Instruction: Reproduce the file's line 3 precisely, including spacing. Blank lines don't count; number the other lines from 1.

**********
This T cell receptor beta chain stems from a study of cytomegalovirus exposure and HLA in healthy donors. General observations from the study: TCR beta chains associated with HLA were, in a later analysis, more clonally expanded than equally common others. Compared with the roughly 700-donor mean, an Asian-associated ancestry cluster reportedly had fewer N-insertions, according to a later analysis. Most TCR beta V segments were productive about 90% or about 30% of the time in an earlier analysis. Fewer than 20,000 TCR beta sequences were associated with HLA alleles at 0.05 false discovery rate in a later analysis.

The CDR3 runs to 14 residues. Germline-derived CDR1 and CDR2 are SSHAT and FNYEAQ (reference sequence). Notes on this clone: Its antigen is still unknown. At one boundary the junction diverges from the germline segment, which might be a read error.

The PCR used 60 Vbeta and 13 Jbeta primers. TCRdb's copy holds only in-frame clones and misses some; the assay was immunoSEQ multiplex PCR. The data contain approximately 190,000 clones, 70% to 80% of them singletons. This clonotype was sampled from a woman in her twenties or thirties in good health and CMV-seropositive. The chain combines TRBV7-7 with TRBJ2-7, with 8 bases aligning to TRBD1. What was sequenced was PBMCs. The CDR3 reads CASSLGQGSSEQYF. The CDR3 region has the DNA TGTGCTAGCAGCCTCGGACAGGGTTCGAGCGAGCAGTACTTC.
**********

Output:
The PCR used 60 Vbeta and 13 Jbeta primers. TCRdb's copy holds only in-frame clones and misses some; the assay was immunoSEQ multiplex PCR. The data contain approximately 190,000 clones, 70% to 80% of them singletons. This clonotype was sampled from a woman in her twenties or thirties in good health and CMV-seropositive. The chain combines TRBV7-7 with TRBJ2-7, with 8 bases aligning to TRBD1. What was sequenced was PBMCs. The CDR3 reads CASSLGQGSSEQYF. The CDR3 region has the DNA TGTGCTAGCAGCCTCGGACAGGGTTCGAGCGAGCAGTACTTC.